Ellicott City resident Stephanie Verni sets her debut novel, "Beneath the Mimosa Tree," in Annapolis, where she grew up.

Ellicott City resident Stephanie Verni sets her debut novel, "Beneath the Mimosa Tree," in Annapolis, where she grew up. (Photo by: Nate Pesce, Patuxent Publishing / June 28, 2012)

As a self-described hopeless romantic, it’s no surprise that Ellicott City resident Stephanie Verni recently published a love story.

Earlier this year, Verni, 47, added author to her already extensive résumé, which includes her current position as an assistant professor of business communications at Stevenson University, where she teaches courses in magazine, feature and public relations writing. Before that she spent 13 years as a publishing professional for the Baltimore Orioles.

Writing a book was a lifelong goal for Verni, and her debut novel, “Beneath the Mimosa Tree,” is about two childhood friends who eventually become lovers. Based primarily in Annapolis, the story follows the main characters, Annabelle Marco and Michael Contelli, through their adventures in New York City and London during the 1980s and 1990s.

“The book is ultimately a story of forgiveness,” says Verni. “It’s about two people who are very young. They’re only children, and they’re next-door neighbors. Their parents are best friends, so they’re destined to be together.”


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Verni began writing in her teens, and when she left the Orioles organization she set out to make her dream a reality. She enrolled in a master’s writing course at her alma mater, Towson University, where “Beneath the Mimosa Tree” was originally a short story for one of her classes. Twenty years later, it has become a full-fledged novel.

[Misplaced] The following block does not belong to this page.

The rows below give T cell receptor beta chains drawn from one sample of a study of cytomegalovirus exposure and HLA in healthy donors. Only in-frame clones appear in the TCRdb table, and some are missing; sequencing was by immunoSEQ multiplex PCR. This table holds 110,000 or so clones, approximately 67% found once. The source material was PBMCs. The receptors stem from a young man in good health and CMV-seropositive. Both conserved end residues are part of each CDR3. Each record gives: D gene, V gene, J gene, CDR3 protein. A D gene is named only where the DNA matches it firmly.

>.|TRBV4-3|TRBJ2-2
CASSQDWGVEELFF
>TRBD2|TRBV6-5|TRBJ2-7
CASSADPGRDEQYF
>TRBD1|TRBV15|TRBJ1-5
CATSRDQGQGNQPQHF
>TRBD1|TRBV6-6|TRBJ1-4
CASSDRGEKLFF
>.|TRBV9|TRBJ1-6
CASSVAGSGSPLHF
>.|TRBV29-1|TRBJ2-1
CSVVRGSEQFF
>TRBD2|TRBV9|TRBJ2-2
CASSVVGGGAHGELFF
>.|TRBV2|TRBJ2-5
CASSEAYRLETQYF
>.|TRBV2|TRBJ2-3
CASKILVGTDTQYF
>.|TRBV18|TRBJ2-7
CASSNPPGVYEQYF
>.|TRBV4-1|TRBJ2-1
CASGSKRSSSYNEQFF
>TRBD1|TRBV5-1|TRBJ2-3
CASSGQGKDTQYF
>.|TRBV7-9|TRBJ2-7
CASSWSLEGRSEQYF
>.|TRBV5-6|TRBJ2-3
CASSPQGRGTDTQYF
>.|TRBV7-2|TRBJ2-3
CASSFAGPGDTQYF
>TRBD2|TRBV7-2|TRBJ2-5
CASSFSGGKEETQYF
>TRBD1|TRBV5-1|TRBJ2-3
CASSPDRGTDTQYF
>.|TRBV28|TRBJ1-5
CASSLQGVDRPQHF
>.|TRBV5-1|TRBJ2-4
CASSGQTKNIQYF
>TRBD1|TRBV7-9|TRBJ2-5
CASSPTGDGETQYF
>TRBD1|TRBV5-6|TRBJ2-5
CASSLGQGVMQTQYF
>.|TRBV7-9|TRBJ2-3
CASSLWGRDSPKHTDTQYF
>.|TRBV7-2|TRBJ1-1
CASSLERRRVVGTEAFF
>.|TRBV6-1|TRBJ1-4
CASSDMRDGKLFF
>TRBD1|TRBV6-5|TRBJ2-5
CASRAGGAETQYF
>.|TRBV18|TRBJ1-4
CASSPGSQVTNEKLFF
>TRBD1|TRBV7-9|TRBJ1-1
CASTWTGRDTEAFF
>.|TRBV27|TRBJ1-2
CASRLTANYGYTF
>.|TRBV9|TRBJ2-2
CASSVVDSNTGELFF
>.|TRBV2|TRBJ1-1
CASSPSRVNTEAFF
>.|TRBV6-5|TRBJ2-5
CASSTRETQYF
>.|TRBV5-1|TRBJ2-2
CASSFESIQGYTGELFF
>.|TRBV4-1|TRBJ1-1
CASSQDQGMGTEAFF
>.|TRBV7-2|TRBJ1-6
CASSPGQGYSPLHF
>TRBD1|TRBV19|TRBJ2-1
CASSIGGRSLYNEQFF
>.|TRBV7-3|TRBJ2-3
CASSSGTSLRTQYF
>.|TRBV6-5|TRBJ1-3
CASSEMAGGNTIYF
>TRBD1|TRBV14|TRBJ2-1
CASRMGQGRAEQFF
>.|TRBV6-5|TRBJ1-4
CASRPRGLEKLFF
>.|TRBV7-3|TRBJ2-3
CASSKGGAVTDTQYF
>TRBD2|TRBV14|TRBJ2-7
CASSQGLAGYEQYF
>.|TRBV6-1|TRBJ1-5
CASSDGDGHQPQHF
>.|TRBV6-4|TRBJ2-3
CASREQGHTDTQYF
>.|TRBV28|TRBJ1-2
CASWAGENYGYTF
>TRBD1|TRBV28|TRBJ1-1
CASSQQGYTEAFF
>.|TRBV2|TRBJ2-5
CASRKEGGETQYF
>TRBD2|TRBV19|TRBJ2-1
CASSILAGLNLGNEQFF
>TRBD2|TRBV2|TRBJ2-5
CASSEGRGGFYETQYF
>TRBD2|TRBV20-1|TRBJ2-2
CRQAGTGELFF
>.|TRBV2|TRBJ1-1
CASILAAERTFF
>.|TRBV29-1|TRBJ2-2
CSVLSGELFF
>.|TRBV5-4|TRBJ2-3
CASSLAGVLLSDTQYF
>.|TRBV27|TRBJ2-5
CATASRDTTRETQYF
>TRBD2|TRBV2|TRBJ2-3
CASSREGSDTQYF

Even though Verni grew up in Annapolis and she’s Italian, just like the main characters, she insists “Beneath the Mimosa Tree” is not autobiographical. The inspiration for “Beneath the Mimosa Tree” came when Verni’s grandmother passed away and she went to New Jersey for the wake.

“And in came the family that lived next door to my grandmother. They had a little boy I played with when I was 5 named Michael,” she says. “I was driving home and I had this assignment, so I decided to write a story about two people who lived next door to each other. The idea just came to me.”

Later, Verni enrolled in National University’s master of fine arts program for creative writing. She decided to take online courses to suit her busy lifestyle.

“My life for 18 to 19 months was teaching, going home and dealing with my family,” says Verni, mother to 12-year-old Matthew and 10-year-old Ellie. “From 9 p.m. until 2 a.m., I’d lock myself in my office. It was crazy, but it was rewarding.”

“Beneath the Mimosa Tree” was the thesis for Verni’s second master’s degree, which she obtained in April 2011. She has spent the last year revising the novel and honing her male voice, as the story alternates between the two main characters. Ultimately, Verni decided to self-publish her book.

Since Verni published her book in March, news of the book has traveled mostly by word of mouth and social media.

“Beneath the Mimosa Tree” is available online for $9 at Barnes & Noble and Amazon, but copies also are available at the Greetings & Readings in Hunt Valley and The Blue Door in Pasadena.

In addition to writing novels and short stories, Verni maintains a blog, Steph’s Scribe, which she updates several times a week. 

“I want to write stories about people, love and forgiveness,” says Verni. “I enjoy that.”

For aspiring writers, Verni’s advice is simply “just write it.”

“I tell my students all the time, you have to read and know what you like to read,” she says. “And you have to have focus. The hardest part about writing is committing to it.”

But she also warns writing and editing can be a long, arduous process.

“I took my time with this novel,” says Verni. “You have to take your time with it. You can’t rush it.”
Because Verni is a hopeless romantic, she guarantees her stories will always have a happy ending.
“Toni Morrison once said, ‘If there’s a book you really want to read, go write it,’ ” says Verni. “I want a happy ending. I want the characters to be real and for people to relate to them.”